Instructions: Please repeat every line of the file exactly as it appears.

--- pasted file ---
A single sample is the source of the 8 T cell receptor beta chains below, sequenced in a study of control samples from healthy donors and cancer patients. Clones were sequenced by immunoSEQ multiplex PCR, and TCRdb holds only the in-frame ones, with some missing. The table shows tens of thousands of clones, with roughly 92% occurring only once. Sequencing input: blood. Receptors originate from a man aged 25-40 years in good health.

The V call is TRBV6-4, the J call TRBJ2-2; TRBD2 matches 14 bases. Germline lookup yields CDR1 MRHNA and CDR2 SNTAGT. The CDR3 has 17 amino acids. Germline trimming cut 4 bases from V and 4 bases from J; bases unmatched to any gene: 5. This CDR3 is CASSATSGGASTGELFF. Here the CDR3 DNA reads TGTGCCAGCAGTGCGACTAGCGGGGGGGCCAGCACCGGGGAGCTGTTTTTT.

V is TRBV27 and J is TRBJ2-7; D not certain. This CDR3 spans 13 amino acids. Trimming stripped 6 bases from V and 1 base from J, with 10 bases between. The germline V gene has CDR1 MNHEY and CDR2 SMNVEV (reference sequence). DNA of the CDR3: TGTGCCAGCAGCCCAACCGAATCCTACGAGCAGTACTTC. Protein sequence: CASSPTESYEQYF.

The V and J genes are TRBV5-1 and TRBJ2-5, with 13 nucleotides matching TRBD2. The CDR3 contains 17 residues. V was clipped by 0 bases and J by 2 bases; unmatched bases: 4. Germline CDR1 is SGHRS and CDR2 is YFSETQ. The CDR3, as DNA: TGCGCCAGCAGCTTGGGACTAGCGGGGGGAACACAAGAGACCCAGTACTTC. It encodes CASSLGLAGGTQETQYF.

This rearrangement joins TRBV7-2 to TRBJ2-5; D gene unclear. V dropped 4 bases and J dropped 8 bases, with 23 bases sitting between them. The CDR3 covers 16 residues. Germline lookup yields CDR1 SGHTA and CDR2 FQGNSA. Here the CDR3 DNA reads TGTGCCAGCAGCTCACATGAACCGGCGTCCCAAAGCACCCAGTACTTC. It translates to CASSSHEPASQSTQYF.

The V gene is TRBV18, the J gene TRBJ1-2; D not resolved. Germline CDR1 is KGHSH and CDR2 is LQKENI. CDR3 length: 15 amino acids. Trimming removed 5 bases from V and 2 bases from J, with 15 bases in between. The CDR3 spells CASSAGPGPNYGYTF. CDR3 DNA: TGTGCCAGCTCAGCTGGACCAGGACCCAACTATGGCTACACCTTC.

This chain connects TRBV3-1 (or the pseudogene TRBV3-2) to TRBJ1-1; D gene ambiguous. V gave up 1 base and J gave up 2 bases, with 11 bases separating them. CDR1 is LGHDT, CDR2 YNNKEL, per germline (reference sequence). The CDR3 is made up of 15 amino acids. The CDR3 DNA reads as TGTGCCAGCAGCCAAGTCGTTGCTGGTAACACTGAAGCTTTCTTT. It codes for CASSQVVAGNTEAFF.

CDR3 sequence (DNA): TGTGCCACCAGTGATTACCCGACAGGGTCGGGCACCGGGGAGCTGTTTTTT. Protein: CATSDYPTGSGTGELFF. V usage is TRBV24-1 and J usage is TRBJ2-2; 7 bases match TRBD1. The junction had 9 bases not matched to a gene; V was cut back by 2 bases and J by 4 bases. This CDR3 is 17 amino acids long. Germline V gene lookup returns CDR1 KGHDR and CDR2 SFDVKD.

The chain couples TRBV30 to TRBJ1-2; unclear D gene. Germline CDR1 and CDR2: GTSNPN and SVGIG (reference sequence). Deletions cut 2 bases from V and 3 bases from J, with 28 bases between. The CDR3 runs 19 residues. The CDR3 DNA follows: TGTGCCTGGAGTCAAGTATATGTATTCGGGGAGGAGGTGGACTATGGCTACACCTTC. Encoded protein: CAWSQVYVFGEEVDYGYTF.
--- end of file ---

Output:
A single sample is the source of the 8 T cell receptor beta chains below, sequenced in a study of control samples from healthy donors and cancer patients. Clones were sequenced by immunoSEQ multiplex PCR, and TCRdb holds only the in-frame ones, with some missing. The table shows tens of thousands of clones, with roughly 92% occurring only once. Sequencing input: blood. Receptors originate from a man aged 25-40 years in good health.

The V call is TRBV6-4, the J call TRBJ2-2; TRBD2 matches 14 bases. Germline lookup yields CDR1 MRHNA and CDR2 SNTAGT. The CDR3 has 17 amino acids. Germline trimming cut 4 bases from V and 4 bases from J; bases unmatched to any gene: 5. This CDR3 is CASSATSGGASTGELFF. Here the CDR3 DNA reads TGTGCCAGCAGTGCGACTAGCGGGGGGGCCAGCACCGGGGAGCTGTTTTTT.

V is TRBV27 and J is TRBJ2-7; D not certain. This CDR3 spans 13 amino acids. Trimming stripped 6 bases from V and 1 base from J, with 10 bases between. The germline V gene has CDR1 MNHEY and CDR2 SMNVEV (reference sequence). DNA of the CDR3: TGTGCCAGCAGCCCAACCGAATCCTACGAGCAGTACTTC. Protein sequence: CASSPTESYEQYF.

The V and J genes are TRBV5-1 and TRBJ2-5, with 13 nucleotides matching TRBD2. The CDR3 contains 17 residues. V was clipped by 0 bases and J by 2 bases; unmatched bases: 4. Germline CDR1 is SGHRS and CDR2 is YFSETQ. The CDR3, as DNA: TGCGCCAGCAGCTTGGGACTAGCGGGGGGAACACAAGAGACCCAGTACTTC. It encodes CASSLGLAGGTQETQYF.

This rearrangement joins TRBV7-2 to TRBJ2-5; D gene unclear. V dropped 4 bases and J dropped 8 bases, with 23 bases sitting between them. The CDR3 covers 16 residues. Germline lookup yields CDR1 SGHTA and CDR2 FQGNSA. Here the CDR3 DNA reads TGTGCCAGCAGCTCACATGAACCGGCGTCCCAAAGCACCCAGTACTTC. It translates to CASSSHEPASQSTQYF.

The V gene is TRBV18, the J gene TRBJ1-2; D not resolved. Germline CDR1 is KGHSH and CDR2 is LQKENI. CDR3 length: 15 amino acids. Trimming removed 5 bases from V and 2 bases from J, with 15 bases in between. The CDR3 spells CASSAGPGPNYGYTF. CDR3 DNA: TGTGCCAGCTCAGCTGGACCAGGACCCAACTATGGCTACACCTTC.

This chain connects TRBV3-1 (or the pseudogene TRBV3-2) to TRBJ1-1; D gene ambiguous. V gave up 1 base and J gave up 2 bases, with 11 bases separating them. CDR1 is LGHDT, CDR2 YNNKEL, per germline (reference sequence). The CDR3 is made up of 15 amino acids. The CDR3 DNA reads as TGTGCCAGCAGCCAAGTCGTTGCTGGTAACACTGAAGCTTTCTTT. It codes for CASSQVVAGNTEAFF.

CDR3 sequence (DNA): TGTGCCACCAGTGATTACCCGACAGGGTCGGGCACCGGGGAGCTGTTTTTT. Protein: CATSDYPTGSGTGELFF. V usage is TRBV24-1 and J usage is TRBJ2-2; 7 bases match TRBD1. The junction had 9 bases not matched to a gene; V was cut back by 2 bases and J by 4 bases. This CDR3 is 17 amino acids long. Germline V gene lookup returns CDR1 KGHDR and CDR2 SFDVKD.

The chain couples TRBV30 to TRBJ1-2; unclear D gene. Germline CDR1 and CDR2: GTSNPN and SVGIG (reference sequence). Deletions cut 2 bases from V and 3 bases from J, with 28 bases between. The CDR3 runs 19 residues. The CDR3 DNA follows: TGTGCCTGGAGTCAAGTATATGTATTCGGGGAGGAGGTGGACTATGGCTACACCTTC. Encoded protein: CAWSQVYVFGEEVDYGYTF.